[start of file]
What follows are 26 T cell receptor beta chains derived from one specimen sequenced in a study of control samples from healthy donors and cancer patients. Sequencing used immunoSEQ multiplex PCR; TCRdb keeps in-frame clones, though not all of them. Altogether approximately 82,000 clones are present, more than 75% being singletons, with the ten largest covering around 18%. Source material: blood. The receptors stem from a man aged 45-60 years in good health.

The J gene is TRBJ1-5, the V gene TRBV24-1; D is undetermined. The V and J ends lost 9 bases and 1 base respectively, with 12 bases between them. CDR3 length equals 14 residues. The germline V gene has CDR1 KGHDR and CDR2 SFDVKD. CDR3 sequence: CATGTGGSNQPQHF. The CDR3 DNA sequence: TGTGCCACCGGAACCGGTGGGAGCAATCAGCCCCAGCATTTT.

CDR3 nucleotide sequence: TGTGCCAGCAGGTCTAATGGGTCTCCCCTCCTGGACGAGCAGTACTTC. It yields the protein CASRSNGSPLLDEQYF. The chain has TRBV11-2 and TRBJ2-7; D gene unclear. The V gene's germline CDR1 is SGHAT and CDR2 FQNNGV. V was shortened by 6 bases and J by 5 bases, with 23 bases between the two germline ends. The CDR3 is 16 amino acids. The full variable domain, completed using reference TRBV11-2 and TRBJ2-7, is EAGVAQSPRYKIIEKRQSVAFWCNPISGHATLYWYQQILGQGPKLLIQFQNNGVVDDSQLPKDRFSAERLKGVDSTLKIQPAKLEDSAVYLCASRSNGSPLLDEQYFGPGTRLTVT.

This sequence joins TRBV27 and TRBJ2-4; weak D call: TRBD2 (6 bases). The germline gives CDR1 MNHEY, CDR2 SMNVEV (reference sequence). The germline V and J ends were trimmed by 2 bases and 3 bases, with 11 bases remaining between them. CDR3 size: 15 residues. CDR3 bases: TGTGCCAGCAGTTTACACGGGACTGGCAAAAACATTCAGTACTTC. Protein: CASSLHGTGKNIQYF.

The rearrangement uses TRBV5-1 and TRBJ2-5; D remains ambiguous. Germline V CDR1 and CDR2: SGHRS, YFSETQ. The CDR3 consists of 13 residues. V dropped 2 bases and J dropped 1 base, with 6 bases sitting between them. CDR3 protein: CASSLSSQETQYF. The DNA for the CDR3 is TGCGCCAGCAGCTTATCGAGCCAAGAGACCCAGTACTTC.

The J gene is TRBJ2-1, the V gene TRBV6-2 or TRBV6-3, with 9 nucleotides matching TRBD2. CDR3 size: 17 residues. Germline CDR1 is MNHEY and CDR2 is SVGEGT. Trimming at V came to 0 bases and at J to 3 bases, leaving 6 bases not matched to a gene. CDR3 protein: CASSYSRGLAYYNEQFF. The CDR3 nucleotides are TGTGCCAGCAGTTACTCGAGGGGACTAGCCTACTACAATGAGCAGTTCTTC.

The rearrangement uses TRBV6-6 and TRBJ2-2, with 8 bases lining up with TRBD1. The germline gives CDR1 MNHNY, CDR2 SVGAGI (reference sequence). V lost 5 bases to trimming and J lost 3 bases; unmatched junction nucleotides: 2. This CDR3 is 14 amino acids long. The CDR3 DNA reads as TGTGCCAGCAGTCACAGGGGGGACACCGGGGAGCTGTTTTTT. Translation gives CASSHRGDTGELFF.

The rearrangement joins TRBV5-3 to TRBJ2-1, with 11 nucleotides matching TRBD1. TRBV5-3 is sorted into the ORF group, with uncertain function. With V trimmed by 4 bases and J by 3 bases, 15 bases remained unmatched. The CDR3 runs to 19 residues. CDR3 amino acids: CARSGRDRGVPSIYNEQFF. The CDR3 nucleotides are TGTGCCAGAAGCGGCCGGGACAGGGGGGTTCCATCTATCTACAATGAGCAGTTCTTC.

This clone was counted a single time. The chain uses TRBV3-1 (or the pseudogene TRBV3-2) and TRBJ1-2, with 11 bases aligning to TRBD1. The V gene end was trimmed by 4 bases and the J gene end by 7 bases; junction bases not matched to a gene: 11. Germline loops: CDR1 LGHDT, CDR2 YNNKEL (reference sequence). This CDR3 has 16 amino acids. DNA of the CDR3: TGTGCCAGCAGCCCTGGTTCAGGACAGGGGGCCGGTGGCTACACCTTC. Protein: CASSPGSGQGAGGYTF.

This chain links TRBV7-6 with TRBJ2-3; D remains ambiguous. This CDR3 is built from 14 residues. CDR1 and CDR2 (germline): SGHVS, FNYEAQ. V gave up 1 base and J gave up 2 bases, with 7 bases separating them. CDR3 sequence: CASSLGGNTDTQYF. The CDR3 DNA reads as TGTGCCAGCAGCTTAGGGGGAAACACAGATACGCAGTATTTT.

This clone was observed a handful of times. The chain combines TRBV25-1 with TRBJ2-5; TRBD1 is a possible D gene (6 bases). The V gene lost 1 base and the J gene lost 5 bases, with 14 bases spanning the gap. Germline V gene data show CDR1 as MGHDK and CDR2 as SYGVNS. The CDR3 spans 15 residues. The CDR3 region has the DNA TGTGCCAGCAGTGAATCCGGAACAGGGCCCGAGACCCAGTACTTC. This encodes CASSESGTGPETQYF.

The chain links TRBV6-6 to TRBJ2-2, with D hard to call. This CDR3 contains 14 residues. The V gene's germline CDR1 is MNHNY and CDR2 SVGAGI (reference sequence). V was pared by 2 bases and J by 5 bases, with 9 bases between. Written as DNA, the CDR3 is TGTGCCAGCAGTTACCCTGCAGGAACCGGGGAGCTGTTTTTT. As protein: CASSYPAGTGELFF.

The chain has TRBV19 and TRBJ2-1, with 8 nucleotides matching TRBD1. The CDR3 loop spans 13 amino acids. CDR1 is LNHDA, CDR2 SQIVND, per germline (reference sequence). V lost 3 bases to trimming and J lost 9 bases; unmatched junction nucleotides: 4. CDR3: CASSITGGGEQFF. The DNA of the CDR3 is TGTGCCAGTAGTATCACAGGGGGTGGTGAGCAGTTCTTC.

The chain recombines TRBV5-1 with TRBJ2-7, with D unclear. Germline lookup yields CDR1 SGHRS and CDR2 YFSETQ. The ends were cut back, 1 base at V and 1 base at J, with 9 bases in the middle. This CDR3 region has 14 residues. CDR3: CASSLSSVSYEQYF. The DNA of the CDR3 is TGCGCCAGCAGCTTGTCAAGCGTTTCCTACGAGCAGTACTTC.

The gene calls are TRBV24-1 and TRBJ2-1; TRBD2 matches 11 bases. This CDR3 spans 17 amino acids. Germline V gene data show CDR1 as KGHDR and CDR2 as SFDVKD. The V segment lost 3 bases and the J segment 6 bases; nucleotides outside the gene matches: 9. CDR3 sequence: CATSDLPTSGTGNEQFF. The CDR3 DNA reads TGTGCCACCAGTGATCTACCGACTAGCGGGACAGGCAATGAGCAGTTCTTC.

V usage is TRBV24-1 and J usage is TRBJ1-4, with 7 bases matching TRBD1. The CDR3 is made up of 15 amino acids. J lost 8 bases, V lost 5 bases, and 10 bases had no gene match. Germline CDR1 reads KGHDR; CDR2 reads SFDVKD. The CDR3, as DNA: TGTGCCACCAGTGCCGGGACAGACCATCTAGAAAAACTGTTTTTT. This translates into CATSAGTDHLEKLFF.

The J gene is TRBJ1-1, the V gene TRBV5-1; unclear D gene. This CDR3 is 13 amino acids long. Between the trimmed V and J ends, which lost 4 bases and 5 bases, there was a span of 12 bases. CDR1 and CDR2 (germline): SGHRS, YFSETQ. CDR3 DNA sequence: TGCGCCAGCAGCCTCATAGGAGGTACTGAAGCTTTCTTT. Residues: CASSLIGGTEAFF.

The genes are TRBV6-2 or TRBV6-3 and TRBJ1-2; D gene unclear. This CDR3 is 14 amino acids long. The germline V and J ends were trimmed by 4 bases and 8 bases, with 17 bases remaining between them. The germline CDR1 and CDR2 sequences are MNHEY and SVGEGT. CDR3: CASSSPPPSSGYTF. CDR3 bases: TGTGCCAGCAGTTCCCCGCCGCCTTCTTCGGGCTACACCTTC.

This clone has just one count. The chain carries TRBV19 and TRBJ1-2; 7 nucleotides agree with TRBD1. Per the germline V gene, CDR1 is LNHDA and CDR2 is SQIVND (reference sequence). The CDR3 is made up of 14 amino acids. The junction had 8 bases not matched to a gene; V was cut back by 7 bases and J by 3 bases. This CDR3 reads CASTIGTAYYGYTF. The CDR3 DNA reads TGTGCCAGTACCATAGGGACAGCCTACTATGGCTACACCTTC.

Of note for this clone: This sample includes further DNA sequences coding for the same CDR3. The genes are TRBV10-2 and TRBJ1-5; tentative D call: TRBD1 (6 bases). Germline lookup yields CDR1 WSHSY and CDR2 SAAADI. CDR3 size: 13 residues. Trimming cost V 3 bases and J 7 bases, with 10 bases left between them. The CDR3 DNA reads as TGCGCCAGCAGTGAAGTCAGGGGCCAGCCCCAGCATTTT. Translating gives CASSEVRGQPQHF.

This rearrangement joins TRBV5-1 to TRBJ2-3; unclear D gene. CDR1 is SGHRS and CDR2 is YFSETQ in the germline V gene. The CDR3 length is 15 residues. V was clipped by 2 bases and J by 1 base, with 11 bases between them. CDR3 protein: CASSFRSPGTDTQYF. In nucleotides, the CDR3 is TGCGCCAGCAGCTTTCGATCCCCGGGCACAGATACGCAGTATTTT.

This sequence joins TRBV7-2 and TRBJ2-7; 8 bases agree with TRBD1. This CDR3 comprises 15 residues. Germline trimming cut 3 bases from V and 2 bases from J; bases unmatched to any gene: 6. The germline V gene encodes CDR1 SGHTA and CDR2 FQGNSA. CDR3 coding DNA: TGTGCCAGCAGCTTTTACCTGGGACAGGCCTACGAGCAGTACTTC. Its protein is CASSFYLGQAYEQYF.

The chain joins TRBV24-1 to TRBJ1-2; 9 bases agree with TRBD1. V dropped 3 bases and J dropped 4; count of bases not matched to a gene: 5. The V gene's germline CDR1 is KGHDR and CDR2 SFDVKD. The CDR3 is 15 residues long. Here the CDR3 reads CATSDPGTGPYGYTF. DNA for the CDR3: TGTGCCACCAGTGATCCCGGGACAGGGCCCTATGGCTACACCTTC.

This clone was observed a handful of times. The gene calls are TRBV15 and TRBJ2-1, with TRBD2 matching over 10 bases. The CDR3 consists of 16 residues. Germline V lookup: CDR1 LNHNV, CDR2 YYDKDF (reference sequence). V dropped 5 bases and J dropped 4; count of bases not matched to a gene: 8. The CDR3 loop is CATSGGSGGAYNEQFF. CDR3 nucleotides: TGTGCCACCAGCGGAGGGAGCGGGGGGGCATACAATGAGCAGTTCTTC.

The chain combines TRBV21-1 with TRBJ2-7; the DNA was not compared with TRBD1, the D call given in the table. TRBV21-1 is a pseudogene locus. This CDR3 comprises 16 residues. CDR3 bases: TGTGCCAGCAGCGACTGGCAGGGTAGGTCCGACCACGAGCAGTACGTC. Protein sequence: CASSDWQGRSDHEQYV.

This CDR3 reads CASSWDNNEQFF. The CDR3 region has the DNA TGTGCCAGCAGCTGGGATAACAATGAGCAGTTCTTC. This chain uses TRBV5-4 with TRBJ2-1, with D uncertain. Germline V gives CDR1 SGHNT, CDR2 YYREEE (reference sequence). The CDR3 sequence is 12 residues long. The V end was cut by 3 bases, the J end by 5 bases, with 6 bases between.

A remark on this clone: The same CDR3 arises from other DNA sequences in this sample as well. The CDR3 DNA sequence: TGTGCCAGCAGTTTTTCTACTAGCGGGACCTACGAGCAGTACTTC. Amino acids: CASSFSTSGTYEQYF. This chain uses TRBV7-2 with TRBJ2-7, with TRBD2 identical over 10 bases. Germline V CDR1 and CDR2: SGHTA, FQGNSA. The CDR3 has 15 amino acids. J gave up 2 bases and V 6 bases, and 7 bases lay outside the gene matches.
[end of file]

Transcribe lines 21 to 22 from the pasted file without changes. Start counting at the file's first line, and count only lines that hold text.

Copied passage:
This rearrangement joins TRBV5-1 to TRBJ2-3; unclear D gene. CDR1 is SGHRS and CDR2 is YFSETQ in the germline V gene. The CDR3 length is 15 residues. V was clipped by 2 bases and J by 1 base, with 11 bases between them. CDR3 protein: CASSFRSPGTDTQYF. In nucleotides, the CDR3 is TGCGCCAGCAGCTTTCGATCCCCGGGCACAGATACGCAGTATTTT.

This sequence joins TRBV7-2 and TRBJ2-7; 8 bases agree with TRBD1. This CDR3 comprises 15 residues. Germline trimming cut 3 bases from V and 2 bases from J; bases unmatched to any gene: 6. The germline V gene encodes CDR1 SGHTA and CDR2 FQGNSA. CDR3 coding DNA: TGTGCCAGCAGCTTTTACCTGGGACAGGCCTACGAGCAGTACTTC. Its protein is CASSFYLGQAYEQYF.